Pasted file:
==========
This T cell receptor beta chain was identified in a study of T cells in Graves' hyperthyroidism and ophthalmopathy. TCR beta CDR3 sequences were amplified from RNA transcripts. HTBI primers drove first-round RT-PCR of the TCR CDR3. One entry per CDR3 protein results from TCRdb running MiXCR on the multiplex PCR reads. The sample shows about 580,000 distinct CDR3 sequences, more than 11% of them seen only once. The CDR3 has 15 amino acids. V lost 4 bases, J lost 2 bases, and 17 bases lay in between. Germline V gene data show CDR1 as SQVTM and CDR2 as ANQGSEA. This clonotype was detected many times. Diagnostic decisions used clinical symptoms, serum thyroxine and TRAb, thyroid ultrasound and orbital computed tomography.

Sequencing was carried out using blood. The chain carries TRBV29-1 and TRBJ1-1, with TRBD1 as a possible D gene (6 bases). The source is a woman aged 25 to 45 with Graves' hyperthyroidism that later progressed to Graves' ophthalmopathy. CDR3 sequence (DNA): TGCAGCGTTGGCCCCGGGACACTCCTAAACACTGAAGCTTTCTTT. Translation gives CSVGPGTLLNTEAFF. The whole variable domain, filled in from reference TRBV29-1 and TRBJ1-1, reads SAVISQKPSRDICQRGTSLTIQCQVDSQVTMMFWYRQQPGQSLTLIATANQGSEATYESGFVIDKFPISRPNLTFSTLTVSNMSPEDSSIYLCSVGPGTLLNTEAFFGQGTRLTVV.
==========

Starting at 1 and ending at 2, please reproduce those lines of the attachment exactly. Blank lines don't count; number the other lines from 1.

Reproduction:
This T cell receptor beta chain was identified in a study of T cells in Graves' hyperthyroidism and ophthalmopathy. TCR beta CDR3 sequences were amplified from RNA transcripts. HTBI primers drove first-round RT-PCR of the TCR CDR3. One entry per CDR3 protein results from TCRdb running MiXCR on the multiplex PCR reads. The sample shows about 580,000 distinct CDR3 sequences, more than 11% of them seen only once. The CDR3 has 15 amino acids. V lost 4 bases, J lost 2 bases, and 17 bases lay in between. Germline V gene data show CDR1 as SQVTM and CDR2 as ANQGSEA. This clonotype was detected many times. Diagnostic decisions used clinical symptoms, serum thyroxine and TRAb, thyroid ultrasound and orbital computed tomography.

Sequencing was carried out using blood. The chain carries TRBV29-1 and TRBJ1-1, with TRBD1 as a possible D gene (6 bases). The source is a woman aged 25 to 45 with Graves' hyperthyroidism that later progressed to Graves' ophthalmopathy. CDR3 sequence (DNA): TGCAGCGTTGGCCCCGGGACACTCCTAAACACTGAAGCTTTCTTT. Translation gives CSVGPGTLLNTEAFF. The whole variable domain, filled in from reference TRBV29-1 and TRBJ1-1, reads SAVISQKPSRDICQRGTSLTIQCQVDSQVTMMFWYRQQPGQSLTLIATANQGSEATYESGFVIDKFPISRPNLTFSTLTVSNMSPEDSSIYLCSVGPGTLLNTEAFFGQGTRLTVV.